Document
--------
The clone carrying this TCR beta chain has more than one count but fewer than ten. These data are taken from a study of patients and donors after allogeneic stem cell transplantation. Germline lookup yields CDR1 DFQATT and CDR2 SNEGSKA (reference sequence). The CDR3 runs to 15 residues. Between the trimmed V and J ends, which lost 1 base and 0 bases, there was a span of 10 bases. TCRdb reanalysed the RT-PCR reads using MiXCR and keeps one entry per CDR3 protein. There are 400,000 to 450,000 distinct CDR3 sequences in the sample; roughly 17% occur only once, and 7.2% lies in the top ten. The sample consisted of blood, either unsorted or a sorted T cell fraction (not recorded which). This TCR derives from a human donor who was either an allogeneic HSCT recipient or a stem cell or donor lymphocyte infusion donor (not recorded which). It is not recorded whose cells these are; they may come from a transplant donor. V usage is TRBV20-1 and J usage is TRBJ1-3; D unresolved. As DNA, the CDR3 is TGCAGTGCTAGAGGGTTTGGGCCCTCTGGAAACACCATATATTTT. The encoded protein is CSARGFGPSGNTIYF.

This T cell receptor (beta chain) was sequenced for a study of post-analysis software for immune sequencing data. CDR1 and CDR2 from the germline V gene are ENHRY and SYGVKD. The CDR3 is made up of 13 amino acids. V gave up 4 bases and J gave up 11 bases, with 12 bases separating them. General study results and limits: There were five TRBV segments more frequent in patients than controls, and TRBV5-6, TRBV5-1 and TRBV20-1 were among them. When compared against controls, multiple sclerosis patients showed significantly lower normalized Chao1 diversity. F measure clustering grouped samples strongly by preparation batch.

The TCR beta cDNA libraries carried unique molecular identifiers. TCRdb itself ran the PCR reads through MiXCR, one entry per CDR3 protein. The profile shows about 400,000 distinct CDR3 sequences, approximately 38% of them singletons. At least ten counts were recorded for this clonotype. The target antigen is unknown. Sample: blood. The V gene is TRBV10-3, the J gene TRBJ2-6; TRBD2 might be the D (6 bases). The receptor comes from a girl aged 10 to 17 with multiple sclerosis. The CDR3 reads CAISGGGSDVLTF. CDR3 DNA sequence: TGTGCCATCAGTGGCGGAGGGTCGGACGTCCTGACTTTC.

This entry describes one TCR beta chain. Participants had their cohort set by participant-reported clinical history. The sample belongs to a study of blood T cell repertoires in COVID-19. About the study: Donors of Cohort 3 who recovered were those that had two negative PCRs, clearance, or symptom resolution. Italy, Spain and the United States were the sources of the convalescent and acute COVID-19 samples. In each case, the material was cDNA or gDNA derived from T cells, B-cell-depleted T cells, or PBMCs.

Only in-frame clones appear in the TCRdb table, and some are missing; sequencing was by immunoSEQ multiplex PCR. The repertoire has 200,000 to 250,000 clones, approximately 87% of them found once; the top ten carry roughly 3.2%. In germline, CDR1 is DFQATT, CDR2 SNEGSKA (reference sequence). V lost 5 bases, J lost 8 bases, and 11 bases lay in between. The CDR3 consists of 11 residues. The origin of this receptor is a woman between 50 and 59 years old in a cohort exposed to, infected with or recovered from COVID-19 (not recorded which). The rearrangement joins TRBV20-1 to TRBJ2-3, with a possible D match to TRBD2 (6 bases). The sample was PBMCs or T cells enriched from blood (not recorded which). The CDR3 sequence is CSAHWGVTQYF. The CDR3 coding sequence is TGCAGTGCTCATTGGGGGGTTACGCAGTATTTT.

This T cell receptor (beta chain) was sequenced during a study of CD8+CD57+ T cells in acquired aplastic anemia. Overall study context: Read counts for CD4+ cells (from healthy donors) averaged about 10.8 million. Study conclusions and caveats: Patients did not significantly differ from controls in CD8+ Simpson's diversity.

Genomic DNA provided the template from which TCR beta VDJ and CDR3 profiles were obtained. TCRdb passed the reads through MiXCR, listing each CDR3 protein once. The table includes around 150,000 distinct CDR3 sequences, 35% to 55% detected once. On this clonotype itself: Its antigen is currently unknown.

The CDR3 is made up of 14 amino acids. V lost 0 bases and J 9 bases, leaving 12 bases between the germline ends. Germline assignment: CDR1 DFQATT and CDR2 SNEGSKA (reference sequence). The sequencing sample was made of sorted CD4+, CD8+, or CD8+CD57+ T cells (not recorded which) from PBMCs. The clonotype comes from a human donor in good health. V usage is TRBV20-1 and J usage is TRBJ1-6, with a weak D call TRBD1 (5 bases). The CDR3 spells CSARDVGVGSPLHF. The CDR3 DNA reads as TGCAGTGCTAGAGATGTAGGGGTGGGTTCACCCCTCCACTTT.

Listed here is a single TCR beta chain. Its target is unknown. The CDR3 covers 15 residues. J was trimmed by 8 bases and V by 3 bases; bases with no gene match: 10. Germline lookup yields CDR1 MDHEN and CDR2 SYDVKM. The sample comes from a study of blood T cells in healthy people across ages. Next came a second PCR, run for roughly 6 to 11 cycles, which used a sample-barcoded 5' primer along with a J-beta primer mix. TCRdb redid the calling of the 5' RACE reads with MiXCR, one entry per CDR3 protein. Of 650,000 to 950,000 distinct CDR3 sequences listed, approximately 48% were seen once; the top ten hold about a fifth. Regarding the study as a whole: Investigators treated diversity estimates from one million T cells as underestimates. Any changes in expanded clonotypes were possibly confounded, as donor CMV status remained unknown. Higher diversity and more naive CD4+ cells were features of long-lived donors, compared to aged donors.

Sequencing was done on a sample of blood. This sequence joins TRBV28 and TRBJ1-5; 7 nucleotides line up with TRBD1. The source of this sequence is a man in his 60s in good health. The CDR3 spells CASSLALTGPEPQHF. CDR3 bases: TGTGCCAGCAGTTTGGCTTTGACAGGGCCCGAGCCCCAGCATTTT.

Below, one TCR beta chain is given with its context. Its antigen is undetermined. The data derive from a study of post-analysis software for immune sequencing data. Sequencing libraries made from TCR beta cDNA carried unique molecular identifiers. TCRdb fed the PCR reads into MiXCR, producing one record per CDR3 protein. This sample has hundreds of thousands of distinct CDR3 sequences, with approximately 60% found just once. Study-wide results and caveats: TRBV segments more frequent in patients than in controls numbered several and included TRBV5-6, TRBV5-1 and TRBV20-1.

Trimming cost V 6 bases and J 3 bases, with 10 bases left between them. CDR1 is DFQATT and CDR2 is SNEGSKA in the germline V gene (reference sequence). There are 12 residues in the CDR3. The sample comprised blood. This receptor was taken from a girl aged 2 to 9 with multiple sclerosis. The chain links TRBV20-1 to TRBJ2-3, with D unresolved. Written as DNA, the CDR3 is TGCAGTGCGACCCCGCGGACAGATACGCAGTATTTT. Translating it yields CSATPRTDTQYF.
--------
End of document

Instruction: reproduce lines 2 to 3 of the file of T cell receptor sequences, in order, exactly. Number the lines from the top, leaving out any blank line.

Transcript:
This T cell receptor (beta chain) was sequenced for a study of post-analysis software for immune sequencing data. CDR1 and CDR2 from the germline V gene are ENHRY and SYGVKD. The CDR3 is made up of 13 amino acids. V gave up 4 bases and J gave up 11 bases, with 12 bases separating them. General study results and limits: There were five TRBV segments more frequent in patients than controls, and TRBV5-6, TRBV5-1 and TRBV20-1 were among them. When compared against controls, multiple sclerosis patients showed significantly lower normalized Chao1 diversity. F measure clustering grouped samples strongly by preparation batch.

The TCR beta cDNA libraries carried unique molecular identifiers. TCRdb itself ran the PCR reads through MiXCR, one entry per CDR3 protein. The profile shows about 400,000 distinct CDR3 sequences, approximately 38% of them singletons. At least ten counts were recorded for this clonotype. The target antigen is unknown. Sample: blood. The V gene is TRBV10-3, the J gene TRBJ2-6; TRBD2 might be the D (6 bases). The receptor comes from a girl aged 10 to 17 with multiple sclerosis. The CDR3 reads CAISGGGSDVLTF. CDR3 DNA sequence: TGTGCCATCAGTGGCGGAGGGTCGGACGTCCTGACTTTC.